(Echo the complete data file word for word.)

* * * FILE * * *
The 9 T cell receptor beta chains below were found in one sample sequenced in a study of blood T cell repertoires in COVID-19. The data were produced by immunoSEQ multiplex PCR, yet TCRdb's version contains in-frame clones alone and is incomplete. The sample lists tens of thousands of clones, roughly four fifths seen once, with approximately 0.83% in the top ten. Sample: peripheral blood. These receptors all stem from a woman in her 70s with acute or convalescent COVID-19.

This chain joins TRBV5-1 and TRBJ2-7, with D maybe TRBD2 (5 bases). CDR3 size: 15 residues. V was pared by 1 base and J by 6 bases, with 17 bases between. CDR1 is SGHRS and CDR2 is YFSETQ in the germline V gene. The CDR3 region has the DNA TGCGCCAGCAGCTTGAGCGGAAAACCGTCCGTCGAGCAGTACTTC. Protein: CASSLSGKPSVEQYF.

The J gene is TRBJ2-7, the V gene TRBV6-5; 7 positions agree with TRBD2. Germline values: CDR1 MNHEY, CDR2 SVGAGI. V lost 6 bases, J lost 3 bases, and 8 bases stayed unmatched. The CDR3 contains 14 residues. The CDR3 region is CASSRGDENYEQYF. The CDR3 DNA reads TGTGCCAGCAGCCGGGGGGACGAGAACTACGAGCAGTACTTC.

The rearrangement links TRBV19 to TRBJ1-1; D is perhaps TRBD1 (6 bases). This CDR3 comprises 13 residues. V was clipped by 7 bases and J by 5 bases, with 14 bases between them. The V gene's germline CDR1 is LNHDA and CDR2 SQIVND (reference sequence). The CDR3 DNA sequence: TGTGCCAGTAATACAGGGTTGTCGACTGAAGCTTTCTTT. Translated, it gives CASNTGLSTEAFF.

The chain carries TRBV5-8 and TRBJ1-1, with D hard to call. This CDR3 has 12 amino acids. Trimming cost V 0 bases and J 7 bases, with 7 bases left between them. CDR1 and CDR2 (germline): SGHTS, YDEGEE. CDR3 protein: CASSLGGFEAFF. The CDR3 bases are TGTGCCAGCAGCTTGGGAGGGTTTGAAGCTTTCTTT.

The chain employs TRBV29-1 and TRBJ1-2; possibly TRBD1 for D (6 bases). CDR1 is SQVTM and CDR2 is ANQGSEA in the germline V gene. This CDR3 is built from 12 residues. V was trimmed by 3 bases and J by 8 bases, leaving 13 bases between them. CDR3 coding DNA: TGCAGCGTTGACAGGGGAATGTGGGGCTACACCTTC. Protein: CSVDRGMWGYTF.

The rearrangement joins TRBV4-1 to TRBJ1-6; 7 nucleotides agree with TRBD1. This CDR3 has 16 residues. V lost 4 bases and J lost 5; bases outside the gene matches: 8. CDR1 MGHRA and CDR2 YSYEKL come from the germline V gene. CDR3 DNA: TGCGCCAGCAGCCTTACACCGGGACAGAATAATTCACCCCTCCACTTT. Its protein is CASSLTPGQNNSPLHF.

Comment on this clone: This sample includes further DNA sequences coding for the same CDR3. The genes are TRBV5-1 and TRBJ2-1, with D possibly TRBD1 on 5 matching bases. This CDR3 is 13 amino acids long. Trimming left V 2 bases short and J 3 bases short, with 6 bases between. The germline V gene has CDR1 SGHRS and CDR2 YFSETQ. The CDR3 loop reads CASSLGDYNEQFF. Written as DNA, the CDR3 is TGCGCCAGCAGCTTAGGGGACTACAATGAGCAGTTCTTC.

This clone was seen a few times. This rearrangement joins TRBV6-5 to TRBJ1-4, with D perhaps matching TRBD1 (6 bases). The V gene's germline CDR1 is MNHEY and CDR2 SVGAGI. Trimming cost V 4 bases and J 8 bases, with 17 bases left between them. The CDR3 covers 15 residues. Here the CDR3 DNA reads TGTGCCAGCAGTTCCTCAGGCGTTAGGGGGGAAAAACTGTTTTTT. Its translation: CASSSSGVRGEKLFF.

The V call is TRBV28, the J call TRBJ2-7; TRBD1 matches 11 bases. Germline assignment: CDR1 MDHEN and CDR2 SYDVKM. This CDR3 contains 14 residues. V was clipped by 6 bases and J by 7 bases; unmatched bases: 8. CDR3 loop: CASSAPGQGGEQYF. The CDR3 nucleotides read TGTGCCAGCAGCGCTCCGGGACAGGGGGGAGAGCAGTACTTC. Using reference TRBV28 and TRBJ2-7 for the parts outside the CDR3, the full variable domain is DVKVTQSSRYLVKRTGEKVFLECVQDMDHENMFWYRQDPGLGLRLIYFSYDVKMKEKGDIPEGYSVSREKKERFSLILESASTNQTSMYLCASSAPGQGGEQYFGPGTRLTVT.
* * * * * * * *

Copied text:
The 9 T cell receptor beta chains below were found in one sample sequenced in a study of blood T cell repertoires in COVID-19. The data were produced by immunoSEQ multiplex PCR, yet TCRdb's version contains in-frame clones alone and is incomplete. The sample lists tens of thousands of clones, roughly four fifths seen once, with approximately 0.83% in the top ten. Sample: peripheral blood. These receptors all stem from a woman in her 70s with acute or convalescent COVID-19.

This chain joins TRBV5-1 and TRBJ2-7, with D maybe TRBD2 (5 bases). CDR3 size: 15 residues. V was pared by 1 base and J by 6 bases, with 17 bases between. CDR1 is SGHRS and CDR2 is YFSETQ in the germline V gene. The CDR3 region has the DNA TGCGCCAGCAGCTTGAGCGGAAAACCGTCCGTCGAGCAGTACTTC. Protein: CASSLSGKPSVEQYF.

The J gene is TRBJ2-7, the V gene TRBV6-5; 7 positions agree with TRBD2. Germline values: CDR1 MNHEY, CDR2 SVGAGI. V lost 6 bases, J lost 3 bases, and 8 bases stayed unmatched. The CDR3 contains 14 residues. The CDR3 region is CASSRGDENYEQYF. The CDR3 DNA reads TGTGCCAGCAGCCGGGGGGACGAGAACTACGAGCAGTACTTC.

The rearrangement links TRBV19 to TRBJ1-1; D is perhaps TRBD1 (6 bases). This CDR3 comprises 13 residues. V was clipped by 7 bases and J by 5 bases, with 14 bases between them. The V gene's germline CDR1 is LNHDA and CDR2 SQIVND (reference sequence). The CDR3 DNA sequence: TGTGCCAGTAATACAGGGTTGTCGACTGAAGCTTTCTTT. Translated, it gives CASNTGLSTEAFF.

The chain carries TRBV5-8 and TRBJ1-1, with D hard to call. This CDR3 has 12 amino acids. Trimming cost V 0 bases and J 7 bases, with 7 bases left between them. CDR1 and CDR2 (germline): SGHTS, YDEGEE. CDR3 protein: CASSLGGFEAFF. The CDR3 bases are TGTGCCAGCAGCTTGGGAGGGTTTGAAGCTTTCTTT.

The chain employs TRBV29-1 and TRBJ1-2; possibly TRBD1 for D (6 bases). CDR1 is SQVTM and CDR2 is ANQGSEA in the germline V gene. This CDR3 is built from 12 residues. V was trimmed by 3 bases and J by 8 bases, leaving 13 bases between them. CDR3 coding DNA: TGCAGCGTTGACAGGGGAATGTGGGGCTACACCTTC. Protein: CSVDRGMWGYTF.

The rearrangement joins TRBV4-1 to TRBJ1-6; 7 nucleotides agree with TRBD1. This CDR3 has 16 residues. V lost 4 bases and J lost 5; bases outside the gene matches: 8. CDR1 MGHRA and CDR2 YSYEKL come from the germline V gene. CDR3 DNA: TGCGCCAGCAGCCTTACACCGGGACAGAATAATTCACCCCTCCACTTT. Its protein is CASSLTPGQNNSPLHF.

Comment on this clone: This sample includes further DNA sequences coding for the same CDR3. The genes are TRBV5-1 and TRBJ2-1, with D possibly TRBD1 on 5 matching bases. This CDR3 is 13 amino acids long. Trimming left V 2 bases short and J 3 bases short, with 6 bases between. The germline V gene has CDR1 SGHRS and CDR2 YFSETQ. The CDR3 loop reads CASSLGDYNEQFF. Written as DNA, the CDR3 is TGCGCCAGCAGCTTAGGGGACTACAATGAGCAGTTCTTC.

This clone was seen a few times. This rearrangement joins TRBV6-5 to TRBJ1-4, with D perhaps matching TRBD1 (6 bases). The V gene's germline CDR1 is MNHEY and CDR2 SVGAGI. Trimming cost V 4 bases and J 8 bases, with 17 bases left between them. The CDR3 covers 15 residues. Here the CDR3 DNA reads TGTGCCAGCAGTTCCTCAGGCGTTAGGGGGGAAAAACTGTTTTTT. Its translation: CASSSSGVRGEKLFF.

The V call is TRBV28, the J call TRBJ2-7; TRBD1 matches 11 bases. Germline assignment: CDR1 MDHEN and CDR2 SYDVKM. This CDR3 contains 14 residues. V was clipped by 6 bases and J by 7 bases; unmatched bases: 8. CDR3 loop: CASSAPGQGGEQYF. The CDR3 nucleotides read TGTGCCAGCAGCGCTCCGGGACAGGGGGGAGAGCAGTACTTC. Using reference TRBV28 and TRBJ2-7 for the parts outside the CDR3, the full variable domain is DVKVTQSSRYLVKRTGEKVFLECVQDMDHENMFWYRQDPGLGLRLIYFSYDVKMKEKGDIPEGYSVSREKKERFSLILESASTNQTSMYLCASSAPGQGGEQYFGPGTRLTVT.